This first image was taken with the Canon 70-250mm lens at 214mm.

214mm
The same lens at 96mm.

96mm
This next image was taken at 74mm on the Canon 70-250mm lens.

74mm

As the focal length of the lens gets shorter you can see the angle of view getting wider. This next image was taken at 55mm.
55mm
 Then changing to the Sigma 10-20mm lens for a much wider view below. This image taken at 20mm.
20mm
I have moved to the right of frame slightly for this image as the waves were lapping at my feet - but even if I hadn't moved - if you compare this image to the first image at 214mm they could have been taken at totally different places. The change in lens to a wide angle lens has totally changed the feel and style of the image.

Wednesday, 13 October 2010

Explore on flickr

I have fallen behind with my exercises and also my assignment!

Despite thinking about the blasted thing every waking minute, time just gets in the way. I'm really enjoying this course and if nothing else it's also making me think about my style as a photographer. There are many photographers both historic and current, amateur and professional whose work I appreciate and all have varied genre.

I still don't know what my 'style' is - but I have recently uploaded a picture to flickr which has made it into 'Explore'. It happens to be an image that I am using for assignment 1 of TAOP - curved.

No pressure now of course to take another 15 images that are as good!  However, had it not been for the exercises in the course it's not a picture I would have probably taken. Think there's a lesson to be learnt there....

Tuesday, 5 October 2010

Positioning the horizon

Exercise - 6 photographs

In any image with an unbroken and clear horizon the frame can be divided in a multitude of ways, but there are probably 5 or 6 obvious positions within the frame to place the horizon. Top, middle, bottom and half way between each.

When there are no other obvious points of interest in a scene where to place the horizon becomes even more important and can even become the most important element within a scene. This exercise explores alternative positions for the horizon and the following images represent what I feel are the most distinct positions.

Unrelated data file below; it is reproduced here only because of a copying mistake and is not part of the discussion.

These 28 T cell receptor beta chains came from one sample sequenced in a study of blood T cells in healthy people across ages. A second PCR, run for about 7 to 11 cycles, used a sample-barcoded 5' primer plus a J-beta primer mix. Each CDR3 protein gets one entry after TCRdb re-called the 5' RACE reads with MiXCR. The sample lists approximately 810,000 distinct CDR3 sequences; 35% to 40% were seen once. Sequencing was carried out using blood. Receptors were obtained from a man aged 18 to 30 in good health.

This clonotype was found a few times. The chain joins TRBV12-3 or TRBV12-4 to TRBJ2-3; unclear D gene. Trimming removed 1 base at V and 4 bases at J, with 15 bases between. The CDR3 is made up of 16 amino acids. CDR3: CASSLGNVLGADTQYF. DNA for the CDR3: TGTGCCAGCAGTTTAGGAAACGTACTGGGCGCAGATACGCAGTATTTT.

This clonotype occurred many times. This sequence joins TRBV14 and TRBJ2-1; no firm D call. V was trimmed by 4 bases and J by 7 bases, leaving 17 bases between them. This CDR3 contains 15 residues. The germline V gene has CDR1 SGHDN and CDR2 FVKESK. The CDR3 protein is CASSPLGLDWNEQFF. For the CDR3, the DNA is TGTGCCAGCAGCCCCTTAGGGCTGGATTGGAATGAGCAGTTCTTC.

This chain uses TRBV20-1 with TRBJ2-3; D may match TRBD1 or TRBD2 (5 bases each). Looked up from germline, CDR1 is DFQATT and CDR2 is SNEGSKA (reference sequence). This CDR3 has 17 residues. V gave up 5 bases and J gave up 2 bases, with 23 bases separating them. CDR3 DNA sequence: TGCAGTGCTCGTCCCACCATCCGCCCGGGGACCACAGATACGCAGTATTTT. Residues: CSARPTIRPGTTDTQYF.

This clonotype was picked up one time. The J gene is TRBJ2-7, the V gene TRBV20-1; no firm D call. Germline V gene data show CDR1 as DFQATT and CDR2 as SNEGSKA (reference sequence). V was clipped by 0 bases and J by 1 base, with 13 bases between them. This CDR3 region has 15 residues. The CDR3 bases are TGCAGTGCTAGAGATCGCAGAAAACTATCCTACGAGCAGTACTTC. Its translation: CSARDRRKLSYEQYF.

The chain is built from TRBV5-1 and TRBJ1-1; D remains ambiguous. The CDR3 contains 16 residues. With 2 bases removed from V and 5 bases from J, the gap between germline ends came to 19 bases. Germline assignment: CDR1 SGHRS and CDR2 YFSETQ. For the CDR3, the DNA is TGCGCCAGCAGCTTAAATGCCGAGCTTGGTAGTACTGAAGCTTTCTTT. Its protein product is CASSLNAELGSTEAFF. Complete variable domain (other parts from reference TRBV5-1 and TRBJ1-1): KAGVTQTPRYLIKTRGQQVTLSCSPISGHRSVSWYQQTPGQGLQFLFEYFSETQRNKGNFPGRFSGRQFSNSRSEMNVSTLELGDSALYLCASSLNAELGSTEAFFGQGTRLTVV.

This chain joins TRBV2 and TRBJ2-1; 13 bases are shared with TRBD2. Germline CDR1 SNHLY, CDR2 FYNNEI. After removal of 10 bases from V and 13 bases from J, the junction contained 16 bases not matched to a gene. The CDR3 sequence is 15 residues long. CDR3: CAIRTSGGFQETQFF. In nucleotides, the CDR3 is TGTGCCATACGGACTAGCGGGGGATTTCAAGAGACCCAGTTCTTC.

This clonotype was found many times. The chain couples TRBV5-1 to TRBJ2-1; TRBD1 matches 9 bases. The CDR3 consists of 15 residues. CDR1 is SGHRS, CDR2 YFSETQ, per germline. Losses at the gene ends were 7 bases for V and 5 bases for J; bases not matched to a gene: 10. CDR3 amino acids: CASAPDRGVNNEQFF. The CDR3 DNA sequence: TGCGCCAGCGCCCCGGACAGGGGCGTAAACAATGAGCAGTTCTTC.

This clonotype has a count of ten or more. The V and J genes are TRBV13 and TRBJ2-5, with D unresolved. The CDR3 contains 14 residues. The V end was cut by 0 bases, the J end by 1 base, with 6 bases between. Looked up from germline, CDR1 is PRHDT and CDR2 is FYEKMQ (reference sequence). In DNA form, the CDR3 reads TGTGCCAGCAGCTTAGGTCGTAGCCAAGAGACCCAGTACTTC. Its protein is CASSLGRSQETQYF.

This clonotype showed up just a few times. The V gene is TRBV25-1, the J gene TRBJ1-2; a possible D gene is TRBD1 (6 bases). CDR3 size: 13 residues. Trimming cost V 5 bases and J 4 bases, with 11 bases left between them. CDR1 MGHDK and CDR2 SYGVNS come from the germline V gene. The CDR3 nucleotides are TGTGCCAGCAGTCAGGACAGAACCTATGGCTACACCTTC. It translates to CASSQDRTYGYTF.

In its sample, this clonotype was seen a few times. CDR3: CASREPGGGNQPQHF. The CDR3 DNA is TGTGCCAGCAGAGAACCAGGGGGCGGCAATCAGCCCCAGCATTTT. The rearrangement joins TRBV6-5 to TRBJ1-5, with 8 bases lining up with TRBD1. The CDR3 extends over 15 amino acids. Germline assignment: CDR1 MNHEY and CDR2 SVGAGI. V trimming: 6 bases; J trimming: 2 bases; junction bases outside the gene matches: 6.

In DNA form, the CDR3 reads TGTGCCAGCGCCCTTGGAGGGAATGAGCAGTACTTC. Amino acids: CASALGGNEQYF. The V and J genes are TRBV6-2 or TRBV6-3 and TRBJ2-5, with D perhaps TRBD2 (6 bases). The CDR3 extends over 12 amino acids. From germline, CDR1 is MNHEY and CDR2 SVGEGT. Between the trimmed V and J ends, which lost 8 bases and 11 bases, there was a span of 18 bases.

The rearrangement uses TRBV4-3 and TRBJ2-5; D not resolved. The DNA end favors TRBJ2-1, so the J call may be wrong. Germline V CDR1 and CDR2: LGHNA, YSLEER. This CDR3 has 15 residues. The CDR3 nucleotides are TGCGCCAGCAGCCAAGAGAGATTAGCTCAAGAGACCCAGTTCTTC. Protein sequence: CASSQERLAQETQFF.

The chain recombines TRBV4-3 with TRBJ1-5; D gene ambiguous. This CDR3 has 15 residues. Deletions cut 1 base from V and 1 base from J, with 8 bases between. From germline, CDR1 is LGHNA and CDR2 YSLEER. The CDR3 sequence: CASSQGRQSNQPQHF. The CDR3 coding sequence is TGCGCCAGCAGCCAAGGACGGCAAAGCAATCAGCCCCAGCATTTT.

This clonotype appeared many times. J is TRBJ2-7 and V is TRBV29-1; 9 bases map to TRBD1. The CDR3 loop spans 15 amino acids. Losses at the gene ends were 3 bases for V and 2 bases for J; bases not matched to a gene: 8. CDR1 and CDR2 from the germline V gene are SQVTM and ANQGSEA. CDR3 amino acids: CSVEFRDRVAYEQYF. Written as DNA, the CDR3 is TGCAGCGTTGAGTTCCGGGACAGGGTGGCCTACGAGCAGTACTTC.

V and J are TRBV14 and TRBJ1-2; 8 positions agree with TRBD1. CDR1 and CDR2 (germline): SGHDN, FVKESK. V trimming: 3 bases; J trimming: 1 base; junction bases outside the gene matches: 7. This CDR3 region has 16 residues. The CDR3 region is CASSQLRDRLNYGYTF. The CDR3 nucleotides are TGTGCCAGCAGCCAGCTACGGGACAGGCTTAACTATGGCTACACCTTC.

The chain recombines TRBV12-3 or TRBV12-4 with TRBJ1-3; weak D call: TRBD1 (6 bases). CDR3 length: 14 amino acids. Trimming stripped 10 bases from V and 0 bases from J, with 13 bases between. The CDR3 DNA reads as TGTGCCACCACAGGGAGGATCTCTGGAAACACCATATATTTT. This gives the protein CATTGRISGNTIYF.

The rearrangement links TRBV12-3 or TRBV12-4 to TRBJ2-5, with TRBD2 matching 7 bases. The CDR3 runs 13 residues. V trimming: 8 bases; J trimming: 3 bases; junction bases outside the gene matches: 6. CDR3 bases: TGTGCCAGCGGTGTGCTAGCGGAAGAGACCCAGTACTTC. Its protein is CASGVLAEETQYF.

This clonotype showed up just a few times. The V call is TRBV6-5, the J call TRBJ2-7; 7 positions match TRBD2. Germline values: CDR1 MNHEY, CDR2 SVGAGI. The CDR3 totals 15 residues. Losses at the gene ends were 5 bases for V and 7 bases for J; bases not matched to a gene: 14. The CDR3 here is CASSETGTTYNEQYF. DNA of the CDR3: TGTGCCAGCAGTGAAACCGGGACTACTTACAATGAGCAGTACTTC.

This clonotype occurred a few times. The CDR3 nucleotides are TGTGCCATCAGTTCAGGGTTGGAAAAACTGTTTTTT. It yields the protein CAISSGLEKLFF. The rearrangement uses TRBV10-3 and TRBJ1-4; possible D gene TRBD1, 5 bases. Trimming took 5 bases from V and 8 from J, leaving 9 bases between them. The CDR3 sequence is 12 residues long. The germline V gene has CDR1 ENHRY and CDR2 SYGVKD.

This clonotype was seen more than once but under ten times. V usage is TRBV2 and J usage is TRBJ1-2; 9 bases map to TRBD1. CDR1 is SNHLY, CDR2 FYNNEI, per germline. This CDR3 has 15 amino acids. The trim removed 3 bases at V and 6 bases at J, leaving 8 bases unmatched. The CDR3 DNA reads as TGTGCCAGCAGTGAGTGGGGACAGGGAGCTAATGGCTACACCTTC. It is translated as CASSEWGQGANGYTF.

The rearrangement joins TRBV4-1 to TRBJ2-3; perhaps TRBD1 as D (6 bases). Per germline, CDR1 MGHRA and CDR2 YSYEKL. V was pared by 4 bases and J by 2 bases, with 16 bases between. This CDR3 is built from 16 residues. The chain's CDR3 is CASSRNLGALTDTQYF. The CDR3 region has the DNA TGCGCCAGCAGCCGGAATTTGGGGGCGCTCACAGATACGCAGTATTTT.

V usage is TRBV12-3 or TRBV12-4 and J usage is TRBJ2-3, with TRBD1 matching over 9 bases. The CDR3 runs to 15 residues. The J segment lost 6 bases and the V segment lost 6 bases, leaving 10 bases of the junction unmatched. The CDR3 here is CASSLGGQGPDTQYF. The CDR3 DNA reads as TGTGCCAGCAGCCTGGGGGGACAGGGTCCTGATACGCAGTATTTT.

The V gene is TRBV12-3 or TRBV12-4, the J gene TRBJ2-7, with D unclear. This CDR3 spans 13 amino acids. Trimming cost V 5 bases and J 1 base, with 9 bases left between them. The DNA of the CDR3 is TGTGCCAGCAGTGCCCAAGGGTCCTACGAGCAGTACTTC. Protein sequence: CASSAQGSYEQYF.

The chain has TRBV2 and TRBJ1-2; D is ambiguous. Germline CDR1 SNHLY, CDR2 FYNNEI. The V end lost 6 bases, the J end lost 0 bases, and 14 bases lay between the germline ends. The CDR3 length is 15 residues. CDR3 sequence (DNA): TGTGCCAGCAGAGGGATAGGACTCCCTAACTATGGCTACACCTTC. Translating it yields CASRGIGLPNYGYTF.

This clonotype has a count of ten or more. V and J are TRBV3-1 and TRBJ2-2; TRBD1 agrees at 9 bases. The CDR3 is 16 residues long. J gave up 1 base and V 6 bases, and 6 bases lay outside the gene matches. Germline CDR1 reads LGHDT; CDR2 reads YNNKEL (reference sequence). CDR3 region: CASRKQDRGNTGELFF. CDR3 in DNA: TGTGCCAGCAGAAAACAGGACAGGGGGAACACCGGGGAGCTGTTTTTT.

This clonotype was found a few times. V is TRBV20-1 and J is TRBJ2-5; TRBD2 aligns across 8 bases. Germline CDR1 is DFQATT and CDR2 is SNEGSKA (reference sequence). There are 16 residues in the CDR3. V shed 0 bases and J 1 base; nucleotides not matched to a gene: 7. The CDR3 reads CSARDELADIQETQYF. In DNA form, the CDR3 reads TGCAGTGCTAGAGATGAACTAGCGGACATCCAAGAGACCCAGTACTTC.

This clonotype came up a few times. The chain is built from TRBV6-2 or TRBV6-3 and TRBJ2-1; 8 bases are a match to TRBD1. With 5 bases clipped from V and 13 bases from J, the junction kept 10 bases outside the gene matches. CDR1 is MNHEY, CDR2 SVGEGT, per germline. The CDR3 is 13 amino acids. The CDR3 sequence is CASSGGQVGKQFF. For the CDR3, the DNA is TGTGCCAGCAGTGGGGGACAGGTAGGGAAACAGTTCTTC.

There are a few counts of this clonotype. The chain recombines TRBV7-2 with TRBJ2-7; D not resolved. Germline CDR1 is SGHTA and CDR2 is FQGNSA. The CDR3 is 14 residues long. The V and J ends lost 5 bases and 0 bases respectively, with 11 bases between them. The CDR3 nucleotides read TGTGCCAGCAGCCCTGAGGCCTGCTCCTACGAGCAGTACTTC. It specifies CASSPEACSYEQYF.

A very high horizon.

In this example the horizon is set high in the frame. Without an interesting foreground element the image is unbalanced and the foreground detail that there is is distracting. This image doesn't work for me. The scene is empty and lacks interest. In the second image the horizon is slightly lower but the same problems apply.


With the horizon high in the frame and an expanse of water in the foreground there is a feeling of space in the image, however there is little else of interest. In the next two images the horizon is set low within the frame. This works better in this case because there are interesting details and colour in the sky. Although with the horizon set very low in the frame you begin to lose the cloud formations at the top of the frame.

Horizon very low in frame.


More interest in the sky with a lower horizon.
  
According to Michael Freeman in "The photographer's eye" the composition of an image with the horizon positioned centrally within the frame is static, not dynamic. To me this means it will lack any element of risk.

Centrally placed horizon.

In the image above, the sky is interesting again because of the cloud formation and colour but the foreground lacks any interest. Where the horizon is placed in an image obviously depends on the scene being viewed and the elements within the composition. Some thought should be given to this at the time the image is taken. What works in one scene may not work in another.

For me the image that works best for this scene is the "normal " placement of the horizon that conforms to the "golden ratio", purely because the foreground needs to be minimised to allow the interest in the sky to dominate the image.

Most appealing horizon placement for this particular scene today.